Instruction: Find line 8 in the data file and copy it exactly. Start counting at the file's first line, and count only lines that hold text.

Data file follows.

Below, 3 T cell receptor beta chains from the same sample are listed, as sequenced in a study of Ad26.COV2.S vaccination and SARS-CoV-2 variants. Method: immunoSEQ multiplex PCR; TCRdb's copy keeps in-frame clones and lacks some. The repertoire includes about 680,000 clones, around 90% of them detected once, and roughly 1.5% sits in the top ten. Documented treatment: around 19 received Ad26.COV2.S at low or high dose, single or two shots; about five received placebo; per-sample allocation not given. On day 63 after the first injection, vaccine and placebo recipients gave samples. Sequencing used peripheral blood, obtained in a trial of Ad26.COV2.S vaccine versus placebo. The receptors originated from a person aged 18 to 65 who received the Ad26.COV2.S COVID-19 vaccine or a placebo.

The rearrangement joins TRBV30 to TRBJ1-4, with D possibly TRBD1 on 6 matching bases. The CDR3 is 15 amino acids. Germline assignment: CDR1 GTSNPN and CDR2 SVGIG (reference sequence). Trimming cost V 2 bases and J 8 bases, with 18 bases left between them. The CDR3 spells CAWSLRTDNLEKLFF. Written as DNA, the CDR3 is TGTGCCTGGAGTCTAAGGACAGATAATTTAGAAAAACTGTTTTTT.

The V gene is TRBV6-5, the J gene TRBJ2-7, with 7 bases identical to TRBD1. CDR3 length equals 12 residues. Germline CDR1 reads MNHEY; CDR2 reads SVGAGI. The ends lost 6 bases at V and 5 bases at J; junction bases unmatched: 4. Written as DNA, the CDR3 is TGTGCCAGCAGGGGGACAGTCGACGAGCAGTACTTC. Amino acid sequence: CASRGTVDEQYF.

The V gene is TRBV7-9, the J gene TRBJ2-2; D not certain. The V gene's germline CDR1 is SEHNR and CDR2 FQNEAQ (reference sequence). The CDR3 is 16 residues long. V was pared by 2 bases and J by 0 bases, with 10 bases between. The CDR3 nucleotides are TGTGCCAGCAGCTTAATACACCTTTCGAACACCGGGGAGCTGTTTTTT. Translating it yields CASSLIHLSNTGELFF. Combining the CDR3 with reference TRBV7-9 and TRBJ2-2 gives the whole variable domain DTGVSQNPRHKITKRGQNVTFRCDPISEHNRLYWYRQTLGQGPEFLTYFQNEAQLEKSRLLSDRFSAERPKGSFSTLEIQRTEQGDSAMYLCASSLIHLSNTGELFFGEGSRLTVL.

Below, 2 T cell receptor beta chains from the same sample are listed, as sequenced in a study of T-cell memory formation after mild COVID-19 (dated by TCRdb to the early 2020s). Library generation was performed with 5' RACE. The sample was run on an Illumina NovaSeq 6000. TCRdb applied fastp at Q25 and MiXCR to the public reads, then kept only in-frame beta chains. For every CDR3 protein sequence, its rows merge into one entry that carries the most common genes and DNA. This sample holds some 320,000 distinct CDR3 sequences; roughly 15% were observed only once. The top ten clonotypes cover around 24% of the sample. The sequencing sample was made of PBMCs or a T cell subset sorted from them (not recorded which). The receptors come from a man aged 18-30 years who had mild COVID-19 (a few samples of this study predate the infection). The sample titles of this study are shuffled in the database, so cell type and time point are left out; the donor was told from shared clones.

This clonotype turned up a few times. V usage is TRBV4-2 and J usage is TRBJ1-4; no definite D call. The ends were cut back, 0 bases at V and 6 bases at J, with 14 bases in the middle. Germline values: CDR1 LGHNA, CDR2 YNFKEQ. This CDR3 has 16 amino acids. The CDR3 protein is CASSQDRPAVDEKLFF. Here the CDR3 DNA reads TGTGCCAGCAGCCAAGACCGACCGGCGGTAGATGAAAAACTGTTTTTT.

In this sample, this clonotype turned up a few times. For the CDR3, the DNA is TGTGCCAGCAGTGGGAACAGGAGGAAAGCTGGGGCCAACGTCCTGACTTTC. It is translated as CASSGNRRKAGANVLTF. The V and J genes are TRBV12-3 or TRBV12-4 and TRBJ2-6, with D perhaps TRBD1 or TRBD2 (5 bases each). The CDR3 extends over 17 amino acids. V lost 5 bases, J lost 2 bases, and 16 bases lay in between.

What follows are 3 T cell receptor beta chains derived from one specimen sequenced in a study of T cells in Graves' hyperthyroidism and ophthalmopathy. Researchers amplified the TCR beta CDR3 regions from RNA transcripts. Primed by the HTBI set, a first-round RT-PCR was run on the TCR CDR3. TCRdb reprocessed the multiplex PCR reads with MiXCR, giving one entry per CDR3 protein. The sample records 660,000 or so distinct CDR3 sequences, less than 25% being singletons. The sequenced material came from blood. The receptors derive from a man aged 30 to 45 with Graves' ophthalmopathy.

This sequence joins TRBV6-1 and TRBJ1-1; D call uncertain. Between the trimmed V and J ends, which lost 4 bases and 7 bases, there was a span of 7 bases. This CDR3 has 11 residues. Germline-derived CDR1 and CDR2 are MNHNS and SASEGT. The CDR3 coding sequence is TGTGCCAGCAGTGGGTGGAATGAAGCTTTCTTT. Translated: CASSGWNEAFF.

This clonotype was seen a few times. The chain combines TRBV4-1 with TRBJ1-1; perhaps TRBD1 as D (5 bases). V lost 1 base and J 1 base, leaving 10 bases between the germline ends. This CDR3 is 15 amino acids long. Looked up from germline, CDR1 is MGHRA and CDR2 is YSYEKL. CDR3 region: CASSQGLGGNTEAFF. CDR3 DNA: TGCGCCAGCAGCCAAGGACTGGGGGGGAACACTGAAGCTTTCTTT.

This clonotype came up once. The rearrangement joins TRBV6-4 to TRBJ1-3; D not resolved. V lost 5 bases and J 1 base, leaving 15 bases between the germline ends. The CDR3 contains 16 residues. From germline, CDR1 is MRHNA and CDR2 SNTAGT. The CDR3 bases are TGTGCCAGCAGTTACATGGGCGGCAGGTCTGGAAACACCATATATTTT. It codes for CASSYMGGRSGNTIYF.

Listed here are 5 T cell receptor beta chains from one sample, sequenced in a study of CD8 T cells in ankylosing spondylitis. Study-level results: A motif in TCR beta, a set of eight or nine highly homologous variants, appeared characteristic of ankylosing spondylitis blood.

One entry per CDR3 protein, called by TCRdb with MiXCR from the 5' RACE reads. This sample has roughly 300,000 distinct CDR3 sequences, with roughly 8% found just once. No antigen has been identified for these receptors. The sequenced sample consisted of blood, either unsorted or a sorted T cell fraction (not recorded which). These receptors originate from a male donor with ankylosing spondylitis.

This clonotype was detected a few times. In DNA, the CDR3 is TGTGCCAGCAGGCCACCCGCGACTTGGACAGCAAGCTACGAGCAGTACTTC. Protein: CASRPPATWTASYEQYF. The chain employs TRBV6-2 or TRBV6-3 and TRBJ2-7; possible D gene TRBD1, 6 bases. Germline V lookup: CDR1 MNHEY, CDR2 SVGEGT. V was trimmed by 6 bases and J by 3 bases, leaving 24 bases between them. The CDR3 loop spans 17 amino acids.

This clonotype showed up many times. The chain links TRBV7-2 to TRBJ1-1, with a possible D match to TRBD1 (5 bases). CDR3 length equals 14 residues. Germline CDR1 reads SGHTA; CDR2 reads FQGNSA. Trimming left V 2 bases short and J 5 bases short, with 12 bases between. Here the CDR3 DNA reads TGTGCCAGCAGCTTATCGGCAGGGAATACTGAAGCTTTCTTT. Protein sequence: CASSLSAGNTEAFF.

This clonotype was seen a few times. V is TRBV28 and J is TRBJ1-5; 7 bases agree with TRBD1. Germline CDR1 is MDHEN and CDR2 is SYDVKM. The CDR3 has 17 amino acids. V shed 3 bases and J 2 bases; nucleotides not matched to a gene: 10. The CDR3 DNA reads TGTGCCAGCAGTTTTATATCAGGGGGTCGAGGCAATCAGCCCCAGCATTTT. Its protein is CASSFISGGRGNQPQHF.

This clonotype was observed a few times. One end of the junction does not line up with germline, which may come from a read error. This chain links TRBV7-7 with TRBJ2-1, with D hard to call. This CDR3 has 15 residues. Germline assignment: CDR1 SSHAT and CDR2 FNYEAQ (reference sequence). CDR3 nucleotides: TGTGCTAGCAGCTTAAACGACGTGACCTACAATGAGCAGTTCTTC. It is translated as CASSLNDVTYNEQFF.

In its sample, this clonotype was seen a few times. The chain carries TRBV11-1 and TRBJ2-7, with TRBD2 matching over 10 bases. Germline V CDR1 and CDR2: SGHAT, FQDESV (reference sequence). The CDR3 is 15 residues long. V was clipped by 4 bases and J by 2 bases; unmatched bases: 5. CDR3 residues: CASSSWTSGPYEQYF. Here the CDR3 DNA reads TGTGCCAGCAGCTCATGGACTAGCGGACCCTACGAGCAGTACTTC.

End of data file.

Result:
What follows are 3 T cell receptor beta chains derived from one specimen sequenced in a study of T cells in Graves' hyperthyroidism and ophthalmopathy. Researchers amplified the TCR beta CDR3 regions from RNA transcripts. Primed by the HTBI set, a first-round RT-PCR was run on the TCR CDR3. TCRdb reprocessed the multiplex PCR reads with MiXCR, giving one entry per CDR3 protein. The sample records 660,000 or so distinct CDR3 sequences, less than 25% being singletons. The sequenced material came from blood. The receptors derive from a man aged 30 to 45 with Graves' ophthalmopathy.